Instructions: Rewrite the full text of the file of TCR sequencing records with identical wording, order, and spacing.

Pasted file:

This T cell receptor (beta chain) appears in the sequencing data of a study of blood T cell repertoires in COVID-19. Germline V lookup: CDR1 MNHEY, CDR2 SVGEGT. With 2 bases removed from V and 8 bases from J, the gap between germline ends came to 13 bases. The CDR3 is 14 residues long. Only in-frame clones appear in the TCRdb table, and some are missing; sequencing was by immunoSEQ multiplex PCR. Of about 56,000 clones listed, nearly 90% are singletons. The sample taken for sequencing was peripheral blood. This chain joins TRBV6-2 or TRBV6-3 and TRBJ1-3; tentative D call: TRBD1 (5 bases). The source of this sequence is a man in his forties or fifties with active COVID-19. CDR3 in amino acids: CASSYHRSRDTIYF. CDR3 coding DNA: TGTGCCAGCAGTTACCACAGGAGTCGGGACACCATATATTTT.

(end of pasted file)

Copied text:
This T cell receptor (beta chain) appears in the sequencing data of a study of blood T cell repertoires in COVID-19. Germline V lookup: CDR1 MNHEY, CDR2 SVGEGT. With 2 bases removed from V and 8 bases from J, the gap between germline ends came to 13 bases. The CDR3 is 14 residues long. Only in-frame clones appear in the TCRdb table, and some are missing; sequencing was by immunoSEQ multiplex PCR. Of about 56,000 clones listed, nearly 90% are singletons. The sample taken for sequencing was peripheral blood. This chain joins TRBV6-2 or TRBV6-3 and TRBJ1-3; tentative D call: TRBD1 (5 bases). The source of this sequence is a man in his forties or fifties with active COVID-19. CDR3 in amino acids: CASSYHRSRDTIYF. CDR3 coding DNA: TGTGCCAGCAGTTACCACAGGAGTCGGGACACCATATATTTT.